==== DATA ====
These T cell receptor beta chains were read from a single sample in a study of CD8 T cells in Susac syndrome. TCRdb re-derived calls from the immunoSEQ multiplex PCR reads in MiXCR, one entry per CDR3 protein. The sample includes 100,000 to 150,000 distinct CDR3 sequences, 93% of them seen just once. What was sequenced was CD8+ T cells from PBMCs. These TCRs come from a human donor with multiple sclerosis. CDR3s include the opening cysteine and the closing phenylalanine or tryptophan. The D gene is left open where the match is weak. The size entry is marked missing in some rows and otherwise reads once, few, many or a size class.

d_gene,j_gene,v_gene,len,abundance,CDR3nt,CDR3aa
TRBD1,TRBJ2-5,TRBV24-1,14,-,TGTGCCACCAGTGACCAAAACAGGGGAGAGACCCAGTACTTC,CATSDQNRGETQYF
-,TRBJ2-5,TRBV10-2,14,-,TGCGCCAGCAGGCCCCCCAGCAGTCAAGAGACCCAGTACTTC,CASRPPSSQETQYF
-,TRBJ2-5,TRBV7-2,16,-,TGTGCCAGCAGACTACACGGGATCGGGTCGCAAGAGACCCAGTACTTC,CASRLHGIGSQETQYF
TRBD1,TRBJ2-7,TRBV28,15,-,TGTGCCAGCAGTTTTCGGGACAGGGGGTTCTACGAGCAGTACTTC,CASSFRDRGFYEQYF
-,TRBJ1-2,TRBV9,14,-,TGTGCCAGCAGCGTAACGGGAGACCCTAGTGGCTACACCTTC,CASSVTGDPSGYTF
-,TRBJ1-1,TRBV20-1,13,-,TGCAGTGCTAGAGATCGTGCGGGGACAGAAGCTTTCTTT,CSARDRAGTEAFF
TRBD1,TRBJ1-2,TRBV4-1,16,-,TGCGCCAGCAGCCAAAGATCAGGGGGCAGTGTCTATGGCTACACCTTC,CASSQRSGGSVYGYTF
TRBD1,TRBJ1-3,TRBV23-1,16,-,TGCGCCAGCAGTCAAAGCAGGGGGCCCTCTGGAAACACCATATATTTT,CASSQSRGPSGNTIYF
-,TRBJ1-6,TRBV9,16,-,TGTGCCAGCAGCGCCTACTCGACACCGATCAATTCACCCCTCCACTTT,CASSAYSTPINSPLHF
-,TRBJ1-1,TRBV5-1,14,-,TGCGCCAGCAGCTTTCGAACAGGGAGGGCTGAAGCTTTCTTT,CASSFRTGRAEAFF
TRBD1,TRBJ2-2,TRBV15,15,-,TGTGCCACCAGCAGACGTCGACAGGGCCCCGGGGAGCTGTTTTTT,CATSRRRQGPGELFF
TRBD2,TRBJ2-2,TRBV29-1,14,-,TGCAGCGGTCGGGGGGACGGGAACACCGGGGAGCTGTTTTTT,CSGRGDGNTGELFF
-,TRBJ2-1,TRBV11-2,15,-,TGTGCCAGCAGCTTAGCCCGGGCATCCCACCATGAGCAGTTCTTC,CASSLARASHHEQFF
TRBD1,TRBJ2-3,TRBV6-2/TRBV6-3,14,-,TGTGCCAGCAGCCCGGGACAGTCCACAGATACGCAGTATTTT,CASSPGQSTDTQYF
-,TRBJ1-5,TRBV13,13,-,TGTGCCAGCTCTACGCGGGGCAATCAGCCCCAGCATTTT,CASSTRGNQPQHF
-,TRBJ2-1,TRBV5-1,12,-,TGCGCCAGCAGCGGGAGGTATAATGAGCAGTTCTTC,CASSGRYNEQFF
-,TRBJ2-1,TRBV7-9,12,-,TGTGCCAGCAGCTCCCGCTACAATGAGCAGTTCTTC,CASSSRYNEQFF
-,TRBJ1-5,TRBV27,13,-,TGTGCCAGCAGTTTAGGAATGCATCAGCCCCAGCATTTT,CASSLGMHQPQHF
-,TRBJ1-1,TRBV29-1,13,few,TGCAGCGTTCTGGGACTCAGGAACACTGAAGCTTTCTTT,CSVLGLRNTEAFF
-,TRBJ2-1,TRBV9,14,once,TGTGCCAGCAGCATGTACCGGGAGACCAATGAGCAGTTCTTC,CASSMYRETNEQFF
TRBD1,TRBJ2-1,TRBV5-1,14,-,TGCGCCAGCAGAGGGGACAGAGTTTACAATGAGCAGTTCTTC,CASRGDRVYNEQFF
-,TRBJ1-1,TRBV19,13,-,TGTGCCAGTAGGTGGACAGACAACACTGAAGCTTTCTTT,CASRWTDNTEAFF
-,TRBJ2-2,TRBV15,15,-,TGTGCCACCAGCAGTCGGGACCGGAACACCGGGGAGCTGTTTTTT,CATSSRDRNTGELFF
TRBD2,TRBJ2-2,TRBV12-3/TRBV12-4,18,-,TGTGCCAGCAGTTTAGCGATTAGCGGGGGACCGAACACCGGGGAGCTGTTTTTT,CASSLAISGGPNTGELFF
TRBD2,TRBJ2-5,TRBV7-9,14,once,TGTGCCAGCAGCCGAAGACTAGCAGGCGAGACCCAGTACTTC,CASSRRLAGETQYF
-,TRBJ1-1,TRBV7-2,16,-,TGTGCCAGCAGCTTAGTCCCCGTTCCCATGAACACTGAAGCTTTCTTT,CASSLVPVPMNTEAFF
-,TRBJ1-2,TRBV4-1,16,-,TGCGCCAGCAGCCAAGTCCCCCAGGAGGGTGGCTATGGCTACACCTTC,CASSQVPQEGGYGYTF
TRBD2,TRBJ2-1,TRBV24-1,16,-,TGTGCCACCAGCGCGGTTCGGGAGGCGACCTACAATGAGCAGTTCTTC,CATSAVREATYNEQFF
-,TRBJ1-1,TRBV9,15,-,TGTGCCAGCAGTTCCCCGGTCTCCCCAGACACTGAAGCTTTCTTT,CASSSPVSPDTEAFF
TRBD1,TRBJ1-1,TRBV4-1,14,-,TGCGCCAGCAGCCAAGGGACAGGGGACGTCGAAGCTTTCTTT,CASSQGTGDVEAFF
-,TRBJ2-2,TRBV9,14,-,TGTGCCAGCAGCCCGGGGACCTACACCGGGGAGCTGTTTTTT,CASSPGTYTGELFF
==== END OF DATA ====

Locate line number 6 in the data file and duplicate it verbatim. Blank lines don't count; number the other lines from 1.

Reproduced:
TRBD1,TRBJ2-7,TRBV28,15,-,TGTGCCAGCAGTTTTCGGGACAGGGGGTTCTACGAGCAGTACTTC,CASSFRDRGFYEQYF